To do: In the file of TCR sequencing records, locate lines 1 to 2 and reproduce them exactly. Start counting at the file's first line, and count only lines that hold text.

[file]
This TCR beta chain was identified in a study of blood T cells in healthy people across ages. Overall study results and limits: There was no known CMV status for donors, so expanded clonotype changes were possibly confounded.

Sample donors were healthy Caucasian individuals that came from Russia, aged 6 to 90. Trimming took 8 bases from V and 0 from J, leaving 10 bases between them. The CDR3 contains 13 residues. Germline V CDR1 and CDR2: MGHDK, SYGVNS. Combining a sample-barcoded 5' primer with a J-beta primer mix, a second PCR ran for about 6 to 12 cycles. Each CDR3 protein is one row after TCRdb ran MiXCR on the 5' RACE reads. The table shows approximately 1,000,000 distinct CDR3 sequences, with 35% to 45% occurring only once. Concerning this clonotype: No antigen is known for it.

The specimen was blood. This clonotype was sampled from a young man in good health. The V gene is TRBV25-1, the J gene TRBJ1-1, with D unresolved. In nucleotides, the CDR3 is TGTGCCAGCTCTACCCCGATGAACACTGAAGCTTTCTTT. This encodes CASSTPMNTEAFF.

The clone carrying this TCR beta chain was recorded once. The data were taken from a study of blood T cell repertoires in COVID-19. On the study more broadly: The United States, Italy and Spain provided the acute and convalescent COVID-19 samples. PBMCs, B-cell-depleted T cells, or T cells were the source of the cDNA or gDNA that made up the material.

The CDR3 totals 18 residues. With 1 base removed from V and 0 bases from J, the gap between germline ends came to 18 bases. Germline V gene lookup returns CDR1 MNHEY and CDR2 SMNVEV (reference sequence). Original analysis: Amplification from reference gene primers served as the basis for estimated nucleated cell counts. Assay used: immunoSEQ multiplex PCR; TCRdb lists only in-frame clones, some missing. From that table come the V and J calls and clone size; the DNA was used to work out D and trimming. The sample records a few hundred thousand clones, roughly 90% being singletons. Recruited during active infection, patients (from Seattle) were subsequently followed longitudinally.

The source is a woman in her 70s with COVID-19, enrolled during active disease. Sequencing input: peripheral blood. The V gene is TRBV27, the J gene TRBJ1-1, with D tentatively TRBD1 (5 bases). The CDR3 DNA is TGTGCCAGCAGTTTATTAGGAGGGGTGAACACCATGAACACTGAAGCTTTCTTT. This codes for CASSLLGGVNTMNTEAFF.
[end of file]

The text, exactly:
This TCR beta chain was identified in a study of blood T cells in healthy people across ages. Overall study results and limits: There was no known CMV status for donors, so expanded clonotype changes were possibly confounded.

Sample donors were healthy Caucasian individuals that came from Russia, aged 6 to 90. Trimming took 8 bases from V and 0 from J, leaving 10 bases between them. The CDR3 contains 13 residues. Germline V CDR1 and CDR2: MGHDK, SYGVNS. Combining a sample-barcoded 5' primer with a J-beta primer mix, a second PCR ran for about 6 to 12 cycles. Each CDR3 protein is one row after TCRdb ran MiXCR on the 5' RACE reads. The table shows approximately 1,000,000 distinct CDR3 sequences, with 35% to 45% occurring only once. Concerning this clonotype: No antigen is known for it.